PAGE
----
As you might have heard, Samsung’s best phone ever is literally exploding around the world. The chances of you owning an unsafe unit are slim – Samsung claims only one in every 42,000 units are affected – but the inconvenience of replacing your Galaxy Note 7 or asking for a refund shouldn’t hold you back. Take the latest incidents as examples.
In what seems to be the most damaging instance yet, a man’s garage in Horry County, South Carolina caught fire while charging his Galaxy Note 7 two days ago. The scare happened as Wesley Hartzog came back to his home after leaving his Samsung phone charging in the room. The source of damage was found to be near the electric socket used to charge the handset, leading to the speculation. No one was injured, but Hartzog and his family are now forced to live in hotels while repairs are made.
Another similarly scary case also happened two days ago in St. Petersburg, Florida, where another man lost his Jeep Grand Cherokee to a fire. The cause is centered around the Galaxy Note 7 Nathan Dornacher left charging inside the vehicle, as he and his wife were unloading a desk they bought from a yard sale. While you shouldn’t leave a phone charging in a car under the scorching sun, a handset shouldn’t explode strong enough to destroy a large SUV either. Again, luckily, no was harmed.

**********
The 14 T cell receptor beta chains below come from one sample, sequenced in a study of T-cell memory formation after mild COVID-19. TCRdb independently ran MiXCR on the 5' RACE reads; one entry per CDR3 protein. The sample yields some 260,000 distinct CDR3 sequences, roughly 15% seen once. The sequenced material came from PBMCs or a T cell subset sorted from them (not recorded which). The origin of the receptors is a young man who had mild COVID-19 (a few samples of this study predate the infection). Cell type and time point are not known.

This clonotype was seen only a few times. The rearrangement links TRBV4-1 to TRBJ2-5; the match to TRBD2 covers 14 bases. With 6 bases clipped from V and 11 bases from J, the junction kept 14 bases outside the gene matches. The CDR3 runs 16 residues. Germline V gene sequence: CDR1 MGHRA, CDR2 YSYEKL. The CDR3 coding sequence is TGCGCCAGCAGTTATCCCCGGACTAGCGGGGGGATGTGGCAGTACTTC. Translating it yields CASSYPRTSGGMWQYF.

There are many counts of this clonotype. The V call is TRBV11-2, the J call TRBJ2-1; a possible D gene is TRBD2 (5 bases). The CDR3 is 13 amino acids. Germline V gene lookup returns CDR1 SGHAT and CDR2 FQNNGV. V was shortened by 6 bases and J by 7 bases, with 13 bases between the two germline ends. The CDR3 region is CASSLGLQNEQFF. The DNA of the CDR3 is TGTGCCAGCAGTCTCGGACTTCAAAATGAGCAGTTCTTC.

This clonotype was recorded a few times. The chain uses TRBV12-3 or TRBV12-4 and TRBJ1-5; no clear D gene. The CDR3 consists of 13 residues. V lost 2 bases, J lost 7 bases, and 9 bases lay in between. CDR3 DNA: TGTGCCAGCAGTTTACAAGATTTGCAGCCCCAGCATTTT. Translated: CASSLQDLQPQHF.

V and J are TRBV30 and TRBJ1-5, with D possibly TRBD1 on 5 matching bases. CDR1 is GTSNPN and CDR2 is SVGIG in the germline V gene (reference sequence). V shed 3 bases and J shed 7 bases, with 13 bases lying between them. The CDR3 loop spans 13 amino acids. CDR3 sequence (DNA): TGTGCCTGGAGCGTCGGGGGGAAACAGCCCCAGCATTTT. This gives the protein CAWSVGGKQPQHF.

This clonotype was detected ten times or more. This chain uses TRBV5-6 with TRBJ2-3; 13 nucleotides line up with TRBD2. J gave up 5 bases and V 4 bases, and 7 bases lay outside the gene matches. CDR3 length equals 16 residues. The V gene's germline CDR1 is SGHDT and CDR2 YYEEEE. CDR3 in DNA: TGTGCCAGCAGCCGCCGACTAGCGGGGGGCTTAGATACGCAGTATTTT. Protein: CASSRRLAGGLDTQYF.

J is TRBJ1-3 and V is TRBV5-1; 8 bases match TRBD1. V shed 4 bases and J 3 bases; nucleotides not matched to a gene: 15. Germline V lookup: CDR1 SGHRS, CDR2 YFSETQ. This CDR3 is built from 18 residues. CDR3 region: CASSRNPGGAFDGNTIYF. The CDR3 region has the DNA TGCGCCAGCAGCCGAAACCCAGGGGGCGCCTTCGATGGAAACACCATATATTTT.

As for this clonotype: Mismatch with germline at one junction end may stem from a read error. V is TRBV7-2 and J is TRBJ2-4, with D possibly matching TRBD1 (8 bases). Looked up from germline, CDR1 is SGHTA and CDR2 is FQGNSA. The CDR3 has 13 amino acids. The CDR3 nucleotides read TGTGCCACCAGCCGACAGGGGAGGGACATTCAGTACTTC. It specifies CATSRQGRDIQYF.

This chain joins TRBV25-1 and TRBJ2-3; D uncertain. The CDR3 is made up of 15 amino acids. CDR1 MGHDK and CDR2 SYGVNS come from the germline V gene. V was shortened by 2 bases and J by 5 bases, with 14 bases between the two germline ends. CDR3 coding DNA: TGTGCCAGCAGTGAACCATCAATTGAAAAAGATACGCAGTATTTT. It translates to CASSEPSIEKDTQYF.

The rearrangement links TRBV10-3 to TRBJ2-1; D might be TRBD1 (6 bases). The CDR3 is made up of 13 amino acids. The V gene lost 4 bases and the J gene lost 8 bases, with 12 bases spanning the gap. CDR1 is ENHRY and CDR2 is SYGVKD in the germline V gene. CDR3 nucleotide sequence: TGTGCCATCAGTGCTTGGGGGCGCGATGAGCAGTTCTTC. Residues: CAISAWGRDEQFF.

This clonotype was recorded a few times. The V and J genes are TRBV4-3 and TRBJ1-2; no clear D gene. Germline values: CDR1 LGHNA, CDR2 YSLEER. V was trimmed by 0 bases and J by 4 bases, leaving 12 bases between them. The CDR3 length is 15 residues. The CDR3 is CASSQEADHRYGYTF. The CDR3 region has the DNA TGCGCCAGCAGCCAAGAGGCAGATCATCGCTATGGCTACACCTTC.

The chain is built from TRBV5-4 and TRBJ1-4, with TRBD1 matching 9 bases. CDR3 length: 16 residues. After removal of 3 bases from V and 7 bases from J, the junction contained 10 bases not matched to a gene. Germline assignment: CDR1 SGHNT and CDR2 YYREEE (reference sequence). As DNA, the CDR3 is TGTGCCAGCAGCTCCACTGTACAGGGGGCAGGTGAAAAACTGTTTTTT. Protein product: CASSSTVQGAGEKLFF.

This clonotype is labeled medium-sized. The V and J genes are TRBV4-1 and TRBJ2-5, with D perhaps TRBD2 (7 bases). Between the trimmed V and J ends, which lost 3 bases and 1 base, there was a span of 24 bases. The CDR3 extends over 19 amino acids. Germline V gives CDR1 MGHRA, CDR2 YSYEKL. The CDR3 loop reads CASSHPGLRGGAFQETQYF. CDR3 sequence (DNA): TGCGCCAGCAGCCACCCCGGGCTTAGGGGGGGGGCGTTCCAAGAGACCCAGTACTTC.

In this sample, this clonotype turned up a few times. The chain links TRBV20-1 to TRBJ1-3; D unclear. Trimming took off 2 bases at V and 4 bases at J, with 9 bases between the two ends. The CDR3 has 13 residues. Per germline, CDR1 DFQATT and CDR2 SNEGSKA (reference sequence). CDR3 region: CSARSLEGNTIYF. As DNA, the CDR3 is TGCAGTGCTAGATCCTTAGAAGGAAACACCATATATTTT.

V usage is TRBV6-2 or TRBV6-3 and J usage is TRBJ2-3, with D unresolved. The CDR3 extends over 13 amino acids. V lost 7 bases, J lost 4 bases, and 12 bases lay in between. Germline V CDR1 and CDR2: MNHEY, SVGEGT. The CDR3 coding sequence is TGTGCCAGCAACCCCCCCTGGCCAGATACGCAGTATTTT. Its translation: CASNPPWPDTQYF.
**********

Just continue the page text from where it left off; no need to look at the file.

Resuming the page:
The situation has become so bad that the U.S. Federal Aviation Administration (FAA) sent out a statement advising Galaxy Note 7 users against charging or even turning on their phones while in flight. Despite there being only 35 reported incidents as of September 1 (doesn’t include the two reported here), the FAA is taking no risks, and considers the Samsung phone a possible explosive. To make matters worse, the U.S. Consumer Product Safety Commission (CPSC) urges consumers who own a Samsung Galaxy Note 7 to “power them down and stop charging or using the device.” Samsung is agreeing with the CPSC, and is asking users to exchange their phones right away.
So, what exactly is causing the explosions? Samsung UK explained that it’s an issue with the battery cell, wherein overheating occurs when the anode-to-cathode comes into contact, which is a “very rare manufacturing error.”
We recently explained how to tell if your Galaxy Note 7 is safe or a possible hazard, and we also covered the replacement process for customers in the Philippines. Our advice is to choose the latter option before any more unnecessary accidents arise.